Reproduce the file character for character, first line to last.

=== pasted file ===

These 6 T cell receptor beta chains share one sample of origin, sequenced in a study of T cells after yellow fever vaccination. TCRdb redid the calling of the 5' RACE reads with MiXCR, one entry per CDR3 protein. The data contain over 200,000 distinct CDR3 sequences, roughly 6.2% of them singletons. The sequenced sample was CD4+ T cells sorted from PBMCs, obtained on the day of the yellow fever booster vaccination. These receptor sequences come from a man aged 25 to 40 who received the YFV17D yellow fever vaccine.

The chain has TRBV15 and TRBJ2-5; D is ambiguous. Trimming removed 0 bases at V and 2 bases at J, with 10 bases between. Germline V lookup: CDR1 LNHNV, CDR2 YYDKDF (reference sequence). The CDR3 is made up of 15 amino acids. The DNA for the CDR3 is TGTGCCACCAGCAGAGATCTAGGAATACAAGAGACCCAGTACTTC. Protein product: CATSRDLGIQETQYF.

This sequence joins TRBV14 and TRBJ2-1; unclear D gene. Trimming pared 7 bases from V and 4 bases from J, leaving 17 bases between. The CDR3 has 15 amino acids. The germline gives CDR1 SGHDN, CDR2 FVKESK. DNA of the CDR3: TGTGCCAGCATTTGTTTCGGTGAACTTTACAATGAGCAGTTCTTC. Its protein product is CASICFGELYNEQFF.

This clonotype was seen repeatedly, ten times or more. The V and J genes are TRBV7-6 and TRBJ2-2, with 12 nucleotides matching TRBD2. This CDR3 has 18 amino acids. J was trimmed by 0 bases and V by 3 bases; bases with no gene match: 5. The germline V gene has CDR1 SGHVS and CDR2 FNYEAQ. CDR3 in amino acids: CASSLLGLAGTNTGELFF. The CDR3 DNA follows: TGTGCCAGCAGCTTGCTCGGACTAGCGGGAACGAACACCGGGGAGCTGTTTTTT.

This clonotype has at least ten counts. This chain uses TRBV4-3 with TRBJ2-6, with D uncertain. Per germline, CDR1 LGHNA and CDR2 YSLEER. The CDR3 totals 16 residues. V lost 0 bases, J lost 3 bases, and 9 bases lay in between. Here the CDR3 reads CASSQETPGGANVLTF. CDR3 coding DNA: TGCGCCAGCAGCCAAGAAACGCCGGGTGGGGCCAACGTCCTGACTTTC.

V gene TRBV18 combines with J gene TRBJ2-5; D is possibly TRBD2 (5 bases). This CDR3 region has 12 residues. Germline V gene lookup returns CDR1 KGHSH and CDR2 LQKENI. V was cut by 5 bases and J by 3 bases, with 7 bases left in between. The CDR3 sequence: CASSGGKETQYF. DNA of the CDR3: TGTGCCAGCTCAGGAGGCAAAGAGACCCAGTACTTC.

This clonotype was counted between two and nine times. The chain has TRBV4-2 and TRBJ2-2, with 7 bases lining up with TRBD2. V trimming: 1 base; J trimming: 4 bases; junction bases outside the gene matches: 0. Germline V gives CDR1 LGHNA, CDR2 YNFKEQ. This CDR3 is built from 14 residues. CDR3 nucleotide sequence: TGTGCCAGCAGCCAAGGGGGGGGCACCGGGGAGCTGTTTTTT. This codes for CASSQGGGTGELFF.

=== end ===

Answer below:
These 6 T cell receptor beta chains share one sample of origin, sequenced in a study of T cells after yellow fever vaccination. TCRdb redid the calling of the 5' RACE reads with MiXCR, one entry per CDR3 protein. The data contain over 200,000 distinct CDR3 sequences, roughly 6.2% of them singletons. The sequenced sample was CD4+ T cells sorted from PBMCs, obtained on the day of the yellow fever booster vaccination. These receptor sequences come from a man aged 25 to 40 who received the YFV17D yellow fever vaccine.

The chain has TRBV15 and TRBJ2-5; D is ambiguous. Trimming removed 0 bases at V and 2 bases at J, with 10 bases between. Germline V lookup: CDR1 LNHNV, CDR2 YYDKDF (reference sequence). The CDR3 is made up of 15 amino acids. The DNA for the CDR3 is TGTGCCACCAGCAGAGATCTAGGAATACAAGAGACCCAGTACTTC. Protein product: CATSRDLGIQETQYF.

This sequence joins TRBV14 and TRBJ2-1; unclear D gene. Trimming pared 7 bases from V and 4 bases from J, leaving 17 bases between. The CDR3 has 15 amino acids. The germline gives CDR1 SGHDN, CDR2 FVKESK. DNA of the CDR3: TGTGCCAGCATTTGTTTCGGTGAACTTTACAATGAGCAGTTCTTC. Its protein product is CASICFGELYNEQFF.

This clonotype was seen repeatedly, ten times or more. The V and J genes are TRBV7-6 and TRBJ2-2, with 12 nucleotides matching TRBD2. This CDR3 has 18 amino acids. J was trimmed by 0 bases and V by 3 bases; bases with no gene match: 5. The germline V gene has CDR1 SGHVS and CDR2 FNYEAQ. CDR3 in amino acids: CASSLLGLAGTNTGELFF. The CDR3 DNA follows: TGTGCCAGCAGCTTGCTCGGACTAGCGGGAACGAACACCGGGGAGCTGTTTTTT.

This clonotype has at least ten counts. This chain uses TRBV4-3 with TRBJ2-6, with D uncertain. Per germline, CDR1 LGHNA and CDR2 YSLEER. The CDR3 totals 16 residues. V lost 0 bases, J lost 3 bases, and 9 bases lay in between. Here the CDR3 reads CASSQETPGGANVLTF. CDR3 coding DNA: TGCGCCAGCAGCCAAGAAACGCCGGGTGGGGCCAACGTCCTGACTTTC.

V gene TRBV18 combines with J gene TRBJ2-5; D is possibly TRBD2 (5 bases). This CDR3 region has 12 residues. Germline V gene lookup returns CDR1 KGHSH and CDR2 LQKENI. V was cut by 5 bases and J by 3 bases, with 7 bases left in between. The CDR3 sequence: CASSGGKETQYF. DNA of the CDR3: TGTGCCAGCTCAGGAGGCAAAGAGACCCAGTACTTC.

This clonotype was counted between two and nine times. The chain has TRBV4-2 and TRBJ2-2, with 7 bases lining up with TRBD2. V trimming: 1 base; J trimming: 4 bases; junction bases outside the gene matches: 0. Germline V gives CDR1 LGHNA, CDR2 YNFKEQ. This CDR3 is built from 14 residues. CDR3 nucleotide sequence: TGTGCCAGCAGCCAAGGGGGGGGCACCGGGGAGCTGTTTTTT. This codes for CASSQGGGTGELFF.